Israel’s foreign minister suggested that an announcement about the planned annexation of parts of the occupied West Bank was not imminent on Wednesday, a date set by the Israeli coalition government to begin the widely criticized process.
Gabi Ashkenazi’s statement came a day after Israeli Prime Minister Benjamin Netanyahu said that his government’s discussions with the United States over the annexation plan would continue “in the coming days,” indicating that it will be lost. the self-imposed target date of July 1 to start the debate. on the controversial topic.
“I think there will be nothing today,” Ashkenazi, a member of the centrist Blue and White party who eventually partnered with right-wing Likud Netanyahu after three inconclusive elections, told Israel Army Radio Wednesday.
In a sign of divisions within the coalition over the timing of any unilateral annexation movement, which the Palestinians and most of the international community have fiercely opposed, Ashkenazi referred Netanyahu with other questions on the matter.
It also came after Benny Gantz, deputy prime minister and defense minister, said this week that annexation must wait until the coronavirus crisis has been contained. Gantz, the leader of the Blue and White party, will take over as prime minister in November 2021 under the terms of the coalition agreement.
Netanyahu can still move forward, either later on Wednesday or in the coming days, with reports in the Israeli media suggesting that he may announce a symbolic move such as the annexation of an illegal settlement outside Jerusalem.
Meanwhile, Palestinians began gathering in Gaza City for a demonstration against the plan, with protests in the West Bank also scheduled for later in the day.
“For Palestinian officials, annexation is still on the table, either gradually or delayed for weeks and months,” said Nida Ibrahim of Al Jazeera, reporting from Ramallah, the headquarters of the Palestinian Authority.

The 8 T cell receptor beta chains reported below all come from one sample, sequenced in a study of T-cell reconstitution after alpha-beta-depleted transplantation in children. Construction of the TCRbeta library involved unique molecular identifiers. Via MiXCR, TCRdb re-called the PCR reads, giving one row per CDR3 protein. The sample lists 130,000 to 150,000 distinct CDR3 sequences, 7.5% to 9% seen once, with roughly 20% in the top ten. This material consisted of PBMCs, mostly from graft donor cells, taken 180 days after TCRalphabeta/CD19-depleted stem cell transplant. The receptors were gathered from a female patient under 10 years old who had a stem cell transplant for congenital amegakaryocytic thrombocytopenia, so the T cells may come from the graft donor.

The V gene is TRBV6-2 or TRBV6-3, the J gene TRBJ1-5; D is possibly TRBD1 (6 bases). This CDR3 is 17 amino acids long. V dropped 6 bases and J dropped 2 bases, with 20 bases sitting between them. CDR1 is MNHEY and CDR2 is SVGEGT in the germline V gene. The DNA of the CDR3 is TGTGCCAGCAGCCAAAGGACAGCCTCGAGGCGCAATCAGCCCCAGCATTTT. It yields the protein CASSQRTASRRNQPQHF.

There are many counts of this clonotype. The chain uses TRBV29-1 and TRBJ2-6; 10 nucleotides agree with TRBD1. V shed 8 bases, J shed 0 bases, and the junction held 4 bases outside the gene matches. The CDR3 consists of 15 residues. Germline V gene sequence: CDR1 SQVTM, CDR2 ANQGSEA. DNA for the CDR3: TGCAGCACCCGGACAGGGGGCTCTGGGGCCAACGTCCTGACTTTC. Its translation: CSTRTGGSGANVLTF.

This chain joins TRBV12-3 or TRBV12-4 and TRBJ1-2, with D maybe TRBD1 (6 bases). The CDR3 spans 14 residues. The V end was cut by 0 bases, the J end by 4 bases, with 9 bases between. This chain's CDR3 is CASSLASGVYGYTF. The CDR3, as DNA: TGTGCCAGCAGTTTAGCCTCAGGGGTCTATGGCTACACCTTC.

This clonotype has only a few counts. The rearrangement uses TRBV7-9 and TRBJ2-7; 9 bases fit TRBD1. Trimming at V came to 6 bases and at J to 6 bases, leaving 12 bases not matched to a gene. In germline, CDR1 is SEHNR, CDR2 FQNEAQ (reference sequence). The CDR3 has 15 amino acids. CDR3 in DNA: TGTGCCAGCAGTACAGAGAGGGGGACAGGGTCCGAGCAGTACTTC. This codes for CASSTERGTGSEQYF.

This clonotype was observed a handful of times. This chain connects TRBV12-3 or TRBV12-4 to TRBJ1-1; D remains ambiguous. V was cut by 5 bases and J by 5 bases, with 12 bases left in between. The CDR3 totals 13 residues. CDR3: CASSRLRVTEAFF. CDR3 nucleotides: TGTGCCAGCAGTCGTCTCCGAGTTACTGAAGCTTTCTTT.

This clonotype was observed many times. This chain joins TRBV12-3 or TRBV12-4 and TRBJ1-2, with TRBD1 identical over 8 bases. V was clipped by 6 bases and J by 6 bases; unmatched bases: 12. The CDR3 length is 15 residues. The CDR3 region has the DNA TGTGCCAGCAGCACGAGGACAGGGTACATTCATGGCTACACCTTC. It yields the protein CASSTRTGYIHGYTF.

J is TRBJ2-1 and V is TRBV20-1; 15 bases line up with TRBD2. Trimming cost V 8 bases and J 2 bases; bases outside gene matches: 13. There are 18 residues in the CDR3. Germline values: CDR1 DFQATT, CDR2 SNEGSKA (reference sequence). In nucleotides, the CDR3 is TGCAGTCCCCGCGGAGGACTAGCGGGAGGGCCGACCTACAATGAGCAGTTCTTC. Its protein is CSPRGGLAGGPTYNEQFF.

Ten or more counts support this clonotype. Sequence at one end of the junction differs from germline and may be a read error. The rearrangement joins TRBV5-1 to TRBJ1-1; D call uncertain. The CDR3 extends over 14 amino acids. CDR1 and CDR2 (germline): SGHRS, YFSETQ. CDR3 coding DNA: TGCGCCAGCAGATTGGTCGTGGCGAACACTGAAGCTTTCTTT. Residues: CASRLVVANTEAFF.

“They say this is just one more step to institutionalize and consolidate the Israeli occupation.”
Netanyahu has been eager to start the controversial process, which is in line with President Donald Trump’s so-called Middle East plan on Wednesday.
Revealed in late January and rejected by the Palestinians, the plan offered a way for Israel to annex Jewish territories and settlements in the West Bank, communities considered illegal under international law.
It also proposes the establishment of a demilitarized Palestinian state in a mosaic of disjointed parts of the Palestinian territories.
Palestinian leaders have said they are ready to renew the long-deadlocked talks with Israel, but not on the terms outlined in Trump’s proposal.
“We will not sit at a table where the US-Israeli plan is on the table,” said Saeb Erekat, secretary-general of the executive committee of the Palestine Liberation Organization. “This is not a Netanyahu peace plan, it is an annexation, apartheid … and we will not be sitting at any table.”
Hamas, which manages the embattled Gaza Strip, says the Israeli annexations in the West Bank would be a “declaration of war.”
The planned Israeli annexation would deprive Palestinians of agricultural land and key water resources, especially in the Jordan Valley region.
It would also effectively eliminate the likelihood of a two-state solution to the Arab-Israeli conflict based on the idea of land for peace.
But many Palestinians would argue that annexation is simply a formality of what has already been going on in the West Bank for years.
Increased settlement construction in recent years, along with Jewish-settler-only roads connecting to Israel, have divided the territory, resulting in non-contiguous Palestinian cities, towns, and villages that now exist in the cantons.
While the United States has offered tacit support for immediate annexation as part of Trump’s plan, most of the international community openly opposes the project.
The UN Secretary-General, the EU and major Arab countries have said that Israeli annexation would violate international law and undermine the goal of establishing a viable independent Palestinian state alongside Israel.
Jordan, one of the two Arab nations that have diplomatic ties to Israel, warned that annexation could trigger a “massive conflict” and has not ruled out revising its 1994 peace treaty with Israel.
Writing in the Israeli newspaper Yedioth Ahronoth on Wednesday, UK Prime Minister Boris Johnson said that although he was a “passionate defender of Israel”, he viewed the annexation as “contrary to Israel’s long-term interests”.
“Annexation would represent a violation of international law,” he said.